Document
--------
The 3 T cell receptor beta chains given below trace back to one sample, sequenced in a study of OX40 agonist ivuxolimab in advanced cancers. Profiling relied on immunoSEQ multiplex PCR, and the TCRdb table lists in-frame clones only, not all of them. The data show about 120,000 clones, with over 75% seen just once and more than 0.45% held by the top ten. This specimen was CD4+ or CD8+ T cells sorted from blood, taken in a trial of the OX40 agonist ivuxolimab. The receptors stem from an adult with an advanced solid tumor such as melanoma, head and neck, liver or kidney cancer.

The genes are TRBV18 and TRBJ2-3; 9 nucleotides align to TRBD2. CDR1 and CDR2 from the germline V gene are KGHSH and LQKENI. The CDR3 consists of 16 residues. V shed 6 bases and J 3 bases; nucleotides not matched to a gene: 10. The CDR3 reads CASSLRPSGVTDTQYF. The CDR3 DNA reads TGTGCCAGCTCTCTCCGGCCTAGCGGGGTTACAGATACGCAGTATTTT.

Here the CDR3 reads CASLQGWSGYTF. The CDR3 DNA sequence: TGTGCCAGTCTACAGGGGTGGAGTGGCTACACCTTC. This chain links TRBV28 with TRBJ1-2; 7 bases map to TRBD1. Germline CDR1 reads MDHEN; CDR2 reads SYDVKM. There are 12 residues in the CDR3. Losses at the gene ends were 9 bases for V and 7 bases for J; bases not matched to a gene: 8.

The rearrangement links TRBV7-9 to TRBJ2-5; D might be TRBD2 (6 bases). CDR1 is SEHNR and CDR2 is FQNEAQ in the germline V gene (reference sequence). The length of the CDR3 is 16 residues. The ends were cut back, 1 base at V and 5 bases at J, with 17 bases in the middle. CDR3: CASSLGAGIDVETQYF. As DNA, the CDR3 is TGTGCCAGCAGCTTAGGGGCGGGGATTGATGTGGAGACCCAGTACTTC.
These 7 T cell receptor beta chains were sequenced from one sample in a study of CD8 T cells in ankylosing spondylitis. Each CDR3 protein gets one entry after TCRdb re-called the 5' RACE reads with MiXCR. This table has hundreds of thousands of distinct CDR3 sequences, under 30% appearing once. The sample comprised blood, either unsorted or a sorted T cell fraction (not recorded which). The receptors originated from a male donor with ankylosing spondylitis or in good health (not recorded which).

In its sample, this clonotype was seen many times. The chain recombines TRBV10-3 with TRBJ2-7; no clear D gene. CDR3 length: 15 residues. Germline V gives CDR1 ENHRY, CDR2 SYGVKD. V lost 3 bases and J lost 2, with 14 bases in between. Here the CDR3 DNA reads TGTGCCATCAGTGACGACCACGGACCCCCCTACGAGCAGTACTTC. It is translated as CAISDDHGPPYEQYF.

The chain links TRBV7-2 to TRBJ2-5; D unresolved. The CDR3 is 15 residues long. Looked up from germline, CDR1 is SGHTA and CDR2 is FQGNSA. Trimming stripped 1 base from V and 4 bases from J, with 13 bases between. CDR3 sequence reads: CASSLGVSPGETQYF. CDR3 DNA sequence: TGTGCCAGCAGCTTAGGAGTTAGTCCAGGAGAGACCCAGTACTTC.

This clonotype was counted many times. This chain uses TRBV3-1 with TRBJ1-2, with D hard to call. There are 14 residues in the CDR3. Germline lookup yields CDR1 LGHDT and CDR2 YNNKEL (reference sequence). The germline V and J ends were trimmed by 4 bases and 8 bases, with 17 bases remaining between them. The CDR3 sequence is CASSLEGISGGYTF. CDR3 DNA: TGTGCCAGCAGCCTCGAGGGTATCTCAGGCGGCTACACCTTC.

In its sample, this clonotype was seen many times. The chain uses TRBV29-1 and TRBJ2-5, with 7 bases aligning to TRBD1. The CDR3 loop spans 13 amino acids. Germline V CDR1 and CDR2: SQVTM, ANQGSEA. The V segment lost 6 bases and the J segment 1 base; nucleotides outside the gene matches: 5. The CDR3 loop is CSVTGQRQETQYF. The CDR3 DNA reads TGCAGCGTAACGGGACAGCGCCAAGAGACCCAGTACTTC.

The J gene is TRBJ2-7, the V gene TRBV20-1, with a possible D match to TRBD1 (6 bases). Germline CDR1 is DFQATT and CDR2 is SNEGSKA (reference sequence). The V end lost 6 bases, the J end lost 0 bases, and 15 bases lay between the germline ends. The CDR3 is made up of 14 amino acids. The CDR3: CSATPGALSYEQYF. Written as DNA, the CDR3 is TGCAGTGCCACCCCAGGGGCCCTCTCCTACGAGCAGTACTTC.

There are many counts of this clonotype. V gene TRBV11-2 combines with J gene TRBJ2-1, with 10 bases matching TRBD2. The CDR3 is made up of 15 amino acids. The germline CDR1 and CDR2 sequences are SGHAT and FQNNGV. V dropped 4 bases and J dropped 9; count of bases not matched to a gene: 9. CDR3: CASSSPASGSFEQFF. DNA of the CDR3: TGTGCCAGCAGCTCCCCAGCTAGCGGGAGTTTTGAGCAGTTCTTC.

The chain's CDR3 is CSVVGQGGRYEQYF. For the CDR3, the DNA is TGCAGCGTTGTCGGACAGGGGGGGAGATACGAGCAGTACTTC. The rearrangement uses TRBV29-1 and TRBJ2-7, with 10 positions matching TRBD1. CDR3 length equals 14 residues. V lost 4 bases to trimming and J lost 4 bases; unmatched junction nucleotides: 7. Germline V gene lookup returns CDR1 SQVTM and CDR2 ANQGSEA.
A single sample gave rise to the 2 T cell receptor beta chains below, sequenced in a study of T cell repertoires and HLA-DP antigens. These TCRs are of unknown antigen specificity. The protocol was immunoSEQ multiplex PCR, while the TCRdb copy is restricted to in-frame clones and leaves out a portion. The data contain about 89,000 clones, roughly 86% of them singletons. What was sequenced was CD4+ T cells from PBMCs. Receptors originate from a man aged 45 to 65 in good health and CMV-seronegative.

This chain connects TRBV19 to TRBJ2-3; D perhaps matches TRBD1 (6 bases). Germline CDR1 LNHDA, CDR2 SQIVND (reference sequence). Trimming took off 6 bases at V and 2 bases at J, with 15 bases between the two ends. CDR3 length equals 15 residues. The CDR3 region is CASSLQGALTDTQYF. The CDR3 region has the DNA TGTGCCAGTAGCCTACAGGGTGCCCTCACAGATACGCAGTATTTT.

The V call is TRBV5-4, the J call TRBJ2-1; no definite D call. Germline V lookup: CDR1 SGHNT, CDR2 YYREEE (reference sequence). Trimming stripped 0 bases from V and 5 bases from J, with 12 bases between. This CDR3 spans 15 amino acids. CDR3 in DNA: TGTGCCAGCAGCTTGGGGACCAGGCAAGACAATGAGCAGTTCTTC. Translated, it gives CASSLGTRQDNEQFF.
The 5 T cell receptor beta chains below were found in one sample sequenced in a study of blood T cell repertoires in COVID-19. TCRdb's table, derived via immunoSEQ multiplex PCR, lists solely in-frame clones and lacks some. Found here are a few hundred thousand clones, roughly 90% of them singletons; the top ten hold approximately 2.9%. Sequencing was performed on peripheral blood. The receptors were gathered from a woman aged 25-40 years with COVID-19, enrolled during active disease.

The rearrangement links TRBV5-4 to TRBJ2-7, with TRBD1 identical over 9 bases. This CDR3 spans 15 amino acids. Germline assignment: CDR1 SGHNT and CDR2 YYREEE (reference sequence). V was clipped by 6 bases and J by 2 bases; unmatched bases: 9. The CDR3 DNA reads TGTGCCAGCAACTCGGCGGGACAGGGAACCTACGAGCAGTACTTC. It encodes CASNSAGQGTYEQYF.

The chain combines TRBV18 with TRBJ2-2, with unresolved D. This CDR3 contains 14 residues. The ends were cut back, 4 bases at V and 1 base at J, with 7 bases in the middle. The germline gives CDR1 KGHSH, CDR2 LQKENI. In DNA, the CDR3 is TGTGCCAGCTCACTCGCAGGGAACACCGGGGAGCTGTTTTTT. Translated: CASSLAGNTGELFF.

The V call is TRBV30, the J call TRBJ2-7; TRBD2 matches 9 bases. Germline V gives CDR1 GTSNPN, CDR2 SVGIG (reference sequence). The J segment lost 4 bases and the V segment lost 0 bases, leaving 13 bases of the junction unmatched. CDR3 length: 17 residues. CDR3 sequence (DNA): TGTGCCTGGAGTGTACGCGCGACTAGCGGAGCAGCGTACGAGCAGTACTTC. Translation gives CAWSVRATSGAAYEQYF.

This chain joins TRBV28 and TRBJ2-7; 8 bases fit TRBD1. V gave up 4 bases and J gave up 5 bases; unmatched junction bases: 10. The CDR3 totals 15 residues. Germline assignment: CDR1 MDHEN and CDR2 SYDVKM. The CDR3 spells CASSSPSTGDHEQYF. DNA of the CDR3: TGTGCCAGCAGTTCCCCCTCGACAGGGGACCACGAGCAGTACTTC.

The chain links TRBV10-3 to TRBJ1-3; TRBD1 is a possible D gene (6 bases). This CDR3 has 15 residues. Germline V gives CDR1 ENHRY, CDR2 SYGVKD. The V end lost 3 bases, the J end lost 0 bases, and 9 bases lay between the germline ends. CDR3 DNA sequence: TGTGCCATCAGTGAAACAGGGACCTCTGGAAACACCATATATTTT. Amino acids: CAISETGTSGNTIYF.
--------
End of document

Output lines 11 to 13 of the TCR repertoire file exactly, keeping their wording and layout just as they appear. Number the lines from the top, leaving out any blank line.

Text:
There are many counts of this clonotype. V gene TRBV11-2 combines with J gene TRBJ2-1, with 10 bases matching TRBD2. The CDR3 is made up of 15 amino acids. The germline CDR1 and CDR2 sequences are SGHAT and FQNNGV. V dropped 4 bases and J dropped 9; count of bases not matched to a gene: 9. CDR3: CASSSPASGSFEQFF. DNA of the CDR3: TGTGCCAGCAGCTCCCCAGCTAGCGGGAGTTTTGAGCAGTTCTTC.

The chain's CDR3 is CSVVGQGGRYEQYF. For the CDR3, the DNA is TGCAGCGTTGTCGGACAGGGGGGGAGATACGAGCAGTACTTC. The rearrangement uses TRBV29-1 and TRBJ2-7, with 10 positions matching TRBD1. CDR3 length equals 14 residues. V lost 4 bases to trimming and J lost 4 bases; unmatched junction nucleotides: 7. Germline V gene lookup returns CDR1 SQVTM and CDR2 ANQGSEA.
A single sample gave rise to the 2 T cell receptor beta chains below, sequenced in a study of T cell repertoires and HLA-DP antigens. These TCRs are of unknown antigen specificity. The protocol was immunoSEQ multiplex PCR, while the TCRdb copy is restricted to in-frame clones and leaves out a portion. The data contain about 89,000 clones, roughly 86% of them singletons. What was sequenced was CD4+ T cells from PBMCs. Receptors originate from a man aged 45 to 65 in good health and CMV-seronegative.